For those who could not make it to the May 16 town-hall meeting called by Councilmember Harry Thomas Jr. (D-Ward 5), at Bethesda Baptist Church on Capitol Avenue NE, to discuss the Councilmember Jim Graham’s (D-Ward 1) one-time relocation bill for the liquor-licensed businesses displaced by the city’s upcoming baseball stadium, there is still plenty of discussion to be found online.
For example, on the blog ”frozen tropics,” which focuses on Trinidad and other Northeast neighborhoods, the posts are flying.
Types ”Rob”: ”If there really is demand for these businesses, someone will pay NW D.C. rent to open one up. It’s down to whose bidding the politicians will do — that of the strip joints’ owners because of some promise that was made, or that of the citizens.”
Or from ”anonymous”: ”I’d be happy to have one of these clubs on my block. I used to frequent these places before they were rudely booted from Southeast (at the city’s bidding).”
Even the Washington Times has jumped into the fray with a May 22 editorial blasting the possibility that a gateway into the district — the New York Avenue NE corridor — may become a ”red-light district of nude bars,” warning that development in Ward 5, actual or potential, ”would be jeopardized by the importation of nudie bars, hookers, drug dealers and other purveyors of trash and worse.”
That editorial was a central topic at the Gay and Lesbian Activists Alliance (GLAA) meeting later Tuesday. The group is planning to submit a rebuttal before the end of the week. The GLAA and the Gertrude Stein Democrats, the city’s GLBT Democratic group, are both backing Graham’s relocation bill, which would lift a sub-zone technicality that makes it difficult — if not impossible, by one interpretation of existing law — for the affected clubs such as Heat and Secrets/Ziegfeld’s to relocate anywhere in the District.
Complicating things is the notion that five such clubs have all set their sights, roughly, on spots that surround the triangle created by New York Avenue, Montana Avenue and Bladensburg Road Northeast. Some have accused Graham of orchestrating the placement of all clubs in Ward 5. Others have worried that adding all the clubs to Ward 5 will threaten development, like Arbor Place, a proposed Abdo Development/Broadway mixed-use ”urban village.” Jim Abdo, out of town this week, was unable to discuss the issue, but did confirm by e-mail that his company is keeping an eye on this debate. As for the Ward 5 locations in mind, Graham has pointed out repeatedly that nothing in his legislation favors any part of the city for these venues.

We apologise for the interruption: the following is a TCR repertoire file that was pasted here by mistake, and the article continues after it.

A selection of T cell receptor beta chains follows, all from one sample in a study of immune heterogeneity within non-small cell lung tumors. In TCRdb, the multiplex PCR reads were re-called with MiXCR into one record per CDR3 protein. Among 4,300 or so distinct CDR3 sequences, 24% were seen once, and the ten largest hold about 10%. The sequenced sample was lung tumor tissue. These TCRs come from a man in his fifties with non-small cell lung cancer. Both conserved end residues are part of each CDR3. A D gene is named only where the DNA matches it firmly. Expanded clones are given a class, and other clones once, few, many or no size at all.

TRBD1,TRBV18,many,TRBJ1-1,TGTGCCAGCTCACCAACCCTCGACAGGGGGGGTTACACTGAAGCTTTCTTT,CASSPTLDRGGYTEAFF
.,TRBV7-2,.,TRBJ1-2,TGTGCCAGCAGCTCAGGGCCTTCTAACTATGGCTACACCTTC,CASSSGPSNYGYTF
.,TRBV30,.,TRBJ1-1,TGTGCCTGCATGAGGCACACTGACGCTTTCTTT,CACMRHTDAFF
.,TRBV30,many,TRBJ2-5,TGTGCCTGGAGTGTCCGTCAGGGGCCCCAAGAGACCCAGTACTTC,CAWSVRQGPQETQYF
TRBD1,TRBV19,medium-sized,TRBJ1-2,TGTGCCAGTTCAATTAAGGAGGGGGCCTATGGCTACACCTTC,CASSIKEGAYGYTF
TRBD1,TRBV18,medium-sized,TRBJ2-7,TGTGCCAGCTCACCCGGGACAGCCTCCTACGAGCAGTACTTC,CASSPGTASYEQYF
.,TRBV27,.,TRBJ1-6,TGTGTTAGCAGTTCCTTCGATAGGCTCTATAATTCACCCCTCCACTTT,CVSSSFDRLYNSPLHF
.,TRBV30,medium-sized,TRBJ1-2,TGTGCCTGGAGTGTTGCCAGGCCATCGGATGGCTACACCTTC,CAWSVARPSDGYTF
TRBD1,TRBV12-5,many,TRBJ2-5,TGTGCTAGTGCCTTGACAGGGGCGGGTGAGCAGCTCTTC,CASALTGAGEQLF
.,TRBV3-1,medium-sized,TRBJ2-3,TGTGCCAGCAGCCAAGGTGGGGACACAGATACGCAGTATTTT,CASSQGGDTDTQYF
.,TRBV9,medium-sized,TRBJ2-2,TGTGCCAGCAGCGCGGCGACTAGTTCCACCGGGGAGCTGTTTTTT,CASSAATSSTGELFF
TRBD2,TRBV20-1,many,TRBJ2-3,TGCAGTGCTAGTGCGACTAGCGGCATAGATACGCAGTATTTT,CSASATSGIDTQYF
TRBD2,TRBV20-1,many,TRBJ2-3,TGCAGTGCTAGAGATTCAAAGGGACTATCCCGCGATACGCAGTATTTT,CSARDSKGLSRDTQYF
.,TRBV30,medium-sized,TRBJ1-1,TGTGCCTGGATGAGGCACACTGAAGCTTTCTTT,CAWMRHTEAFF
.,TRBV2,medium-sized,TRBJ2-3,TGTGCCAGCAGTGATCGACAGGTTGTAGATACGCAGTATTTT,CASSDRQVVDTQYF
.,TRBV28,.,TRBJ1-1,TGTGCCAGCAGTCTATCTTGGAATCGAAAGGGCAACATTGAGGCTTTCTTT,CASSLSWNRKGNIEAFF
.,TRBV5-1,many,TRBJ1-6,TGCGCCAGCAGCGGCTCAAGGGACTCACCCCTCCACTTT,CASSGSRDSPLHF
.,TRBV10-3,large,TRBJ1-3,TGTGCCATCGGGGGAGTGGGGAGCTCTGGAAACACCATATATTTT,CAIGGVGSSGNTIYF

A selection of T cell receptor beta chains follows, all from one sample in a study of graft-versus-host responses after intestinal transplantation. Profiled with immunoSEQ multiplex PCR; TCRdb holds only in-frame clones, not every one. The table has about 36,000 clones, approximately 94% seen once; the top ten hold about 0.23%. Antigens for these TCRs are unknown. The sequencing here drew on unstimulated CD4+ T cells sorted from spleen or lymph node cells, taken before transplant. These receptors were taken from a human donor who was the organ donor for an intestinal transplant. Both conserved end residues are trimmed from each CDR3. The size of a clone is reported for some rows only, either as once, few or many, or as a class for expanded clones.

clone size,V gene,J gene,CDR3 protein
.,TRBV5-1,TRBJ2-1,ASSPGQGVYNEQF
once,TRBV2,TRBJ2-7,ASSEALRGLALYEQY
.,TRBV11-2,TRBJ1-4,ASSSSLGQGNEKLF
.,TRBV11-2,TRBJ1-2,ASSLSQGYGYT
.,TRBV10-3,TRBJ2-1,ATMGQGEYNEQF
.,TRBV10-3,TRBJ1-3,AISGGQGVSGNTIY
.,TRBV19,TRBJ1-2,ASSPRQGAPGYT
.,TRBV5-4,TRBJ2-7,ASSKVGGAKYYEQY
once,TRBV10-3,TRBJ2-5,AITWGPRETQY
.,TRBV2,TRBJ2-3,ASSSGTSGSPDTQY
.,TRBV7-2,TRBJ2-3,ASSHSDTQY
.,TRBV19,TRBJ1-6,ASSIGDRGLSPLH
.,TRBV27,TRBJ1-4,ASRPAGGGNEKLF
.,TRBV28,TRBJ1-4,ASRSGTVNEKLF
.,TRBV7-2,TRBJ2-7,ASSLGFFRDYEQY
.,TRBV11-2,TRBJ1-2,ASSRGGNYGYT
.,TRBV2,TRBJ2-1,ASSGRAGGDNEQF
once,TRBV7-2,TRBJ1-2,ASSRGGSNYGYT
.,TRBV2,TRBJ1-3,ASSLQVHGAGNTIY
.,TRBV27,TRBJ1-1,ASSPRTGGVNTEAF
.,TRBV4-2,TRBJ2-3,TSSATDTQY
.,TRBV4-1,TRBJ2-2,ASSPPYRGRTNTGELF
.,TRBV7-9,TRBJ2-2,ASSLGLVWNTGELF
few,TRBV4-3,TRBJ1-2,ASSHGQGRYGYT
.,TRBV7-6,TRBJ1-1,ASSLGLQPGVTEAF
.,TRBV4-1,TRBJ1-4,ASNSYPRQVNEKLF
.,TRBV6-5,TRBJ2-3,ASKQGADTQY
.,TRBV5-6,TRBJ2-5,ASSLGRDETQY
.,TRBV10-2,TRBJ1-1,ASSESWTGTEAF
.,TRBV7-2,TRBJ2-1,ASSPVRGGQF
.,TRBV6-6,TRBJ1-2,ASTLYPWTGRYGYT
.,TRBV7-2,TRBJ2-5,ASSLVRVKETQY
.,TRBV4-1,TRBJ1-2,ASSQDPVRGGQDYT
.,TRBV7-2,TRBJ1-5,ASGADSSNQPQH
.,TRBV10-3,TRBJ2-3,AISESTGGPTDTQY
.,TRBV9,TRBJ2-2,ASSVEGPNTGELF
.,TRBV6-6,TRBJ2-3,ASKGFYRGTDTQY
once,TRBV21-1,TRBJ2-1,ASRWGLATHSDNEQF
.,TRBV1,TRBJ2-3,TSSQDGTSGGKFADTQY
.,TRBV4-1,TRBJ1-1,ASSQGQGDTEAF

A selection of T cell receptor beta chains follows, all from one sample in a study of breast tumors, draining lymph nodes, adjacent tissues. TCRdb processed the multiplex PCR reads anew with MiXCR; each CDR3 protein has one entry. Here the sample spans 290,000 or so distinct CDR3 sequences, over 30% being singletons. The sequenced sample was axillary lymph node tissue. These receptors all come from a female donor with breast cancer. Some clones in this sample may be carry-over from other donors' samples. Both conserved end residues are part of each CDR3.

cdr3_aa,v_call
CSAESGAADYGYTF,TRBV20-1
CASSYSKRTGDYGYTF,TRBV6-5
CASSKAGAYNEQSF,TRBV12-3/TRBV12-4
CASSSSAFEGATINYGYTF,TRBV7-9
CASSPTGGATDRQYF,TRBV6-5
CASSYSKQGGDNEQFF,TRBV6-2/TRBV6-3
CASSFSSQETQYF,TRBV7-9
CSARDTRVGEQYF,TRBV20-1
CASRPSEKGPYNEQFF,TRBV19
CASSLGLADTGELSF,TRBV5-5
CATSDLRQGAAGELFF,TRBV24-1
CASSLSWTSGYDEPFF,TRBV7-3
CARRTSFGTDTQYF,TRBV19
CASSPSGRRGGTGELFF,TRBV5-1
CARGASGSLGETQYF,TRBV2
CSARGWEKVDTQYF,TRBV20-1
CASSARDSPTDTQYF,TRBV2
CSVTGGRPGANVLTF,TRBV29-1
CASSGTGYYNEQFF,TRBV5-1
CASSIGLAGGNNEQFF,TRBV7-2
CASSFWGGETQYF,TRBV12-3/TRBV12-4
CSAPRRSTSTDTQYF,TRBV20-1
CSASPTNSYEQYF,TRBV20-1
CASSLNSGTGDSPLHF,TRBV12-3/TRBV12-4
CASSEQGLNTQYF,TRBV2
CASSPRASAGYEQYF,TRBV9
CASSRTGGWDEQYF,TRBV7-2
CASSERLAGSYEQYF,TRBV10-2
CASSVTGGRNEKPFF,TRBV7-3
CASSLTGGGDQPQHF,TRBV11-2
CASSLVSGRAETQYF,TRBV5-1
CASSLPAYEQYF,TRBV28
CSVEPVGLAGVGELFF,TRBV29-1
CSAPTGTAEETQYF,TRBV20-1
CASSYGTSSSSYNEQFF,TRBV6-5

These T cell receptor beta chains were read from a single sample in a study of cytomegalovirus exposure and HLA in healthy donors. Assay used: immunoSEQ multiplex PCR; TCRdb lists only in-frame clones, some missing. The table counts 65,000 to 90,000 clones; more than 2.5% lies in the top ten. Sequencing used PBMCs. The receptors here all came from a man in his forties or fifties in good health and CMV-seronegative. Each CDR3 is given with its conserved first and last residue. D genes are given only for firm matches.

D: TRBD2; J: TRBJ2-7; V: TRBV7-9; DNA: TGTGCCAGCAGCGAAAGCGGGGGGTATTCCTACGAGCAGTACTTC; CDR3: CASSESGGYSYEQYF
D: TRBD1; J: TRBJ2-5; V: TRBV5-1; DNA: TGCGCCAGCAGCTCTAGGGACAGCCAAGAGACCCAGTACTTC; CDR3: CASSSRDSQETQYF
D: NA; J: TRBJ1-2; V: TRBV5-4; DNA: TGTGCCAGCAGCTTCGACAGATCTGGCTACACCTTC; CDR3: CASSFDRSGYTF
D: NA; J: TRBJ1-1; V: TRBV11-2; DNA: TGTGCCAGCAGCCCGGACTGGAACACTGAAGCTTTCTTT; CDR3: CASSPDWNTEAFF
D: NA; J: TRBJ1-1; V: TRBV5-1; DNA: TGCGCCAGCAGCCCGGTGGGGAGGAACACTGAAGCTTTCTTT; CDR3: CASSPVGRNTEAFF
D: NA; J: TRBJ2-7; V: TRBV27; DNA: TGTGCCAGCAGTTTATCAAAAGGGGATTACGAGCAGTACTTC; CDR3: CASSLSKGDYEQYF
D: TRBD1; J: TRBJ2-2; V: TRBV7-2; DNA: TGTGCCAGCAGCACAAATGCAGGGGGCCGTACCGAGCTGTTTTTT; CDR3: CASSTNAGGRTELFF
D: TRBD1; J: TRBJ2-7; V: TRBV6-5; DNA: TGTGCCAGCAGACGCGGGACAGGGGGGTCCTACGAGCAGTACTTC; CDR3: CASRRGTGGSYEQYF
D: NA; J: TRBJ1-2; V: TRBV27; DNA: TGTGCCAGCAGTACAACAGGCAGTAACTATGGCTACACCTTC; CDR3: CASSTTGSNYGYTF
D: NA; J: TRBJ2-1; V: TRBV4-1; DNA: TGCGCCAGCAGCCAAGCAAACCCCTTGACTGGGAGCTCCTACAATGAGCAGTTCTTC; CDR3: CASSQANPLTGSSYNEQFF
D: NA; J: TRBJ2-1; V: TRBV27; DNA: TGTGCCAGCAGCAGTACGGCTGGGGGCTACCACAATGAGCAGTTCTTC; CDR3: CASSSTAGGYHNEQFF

Kathy Henderson, a Ward 5 resident since 1998 and a former ANC commissioner from that ward, isn’t buying that. ”I’m really disappointed in Councilmember Graham,” Henderson, who raised similar points at the May 16 meeting, tells Metro Weekly. ”Every time there’s a problem in a Ward 1 club, he moves to close them down. … This isn’t an LGBT or homosexual issue at all. It’s an adult-themed issued, and we don’t want [adult clubs] at all, regardless of their patrons.”
Henderson says the clubs ”drained police resources” when in Southeast, and would be ”crime magnets” in Ward 5.
Skip Coburn, who also attended the May 16 meeting, says Henderson’s claims are faulty. Coburn, a Shaw resident, is the chair of the First District’s Advisory Council, a civilian entity that works with D.C. Police. Before they were closed, the clubs in question operated in the First District.
”Most people came, parked and went into the clubs,” he remembers. ”Sometimes somebody got into a fight or there was a [car broken into], but I never viewed it as crime-infested. I would not characterize those clubs as bringing crime into the neighborhood.”
Coburn says the he’s sympathetic to residents, but the issue is one that highlights why the zoning system exists. ”There are people who don’t want jails or half-way houses either in their communities, but that’s why we have zoning regulations.”
Graham’s bill is scheduled for a first reading before the City Council June 5. The text of the bill, B17-0109, is available online on the Council’s Web site, www.dccouncil.washington.dc.us.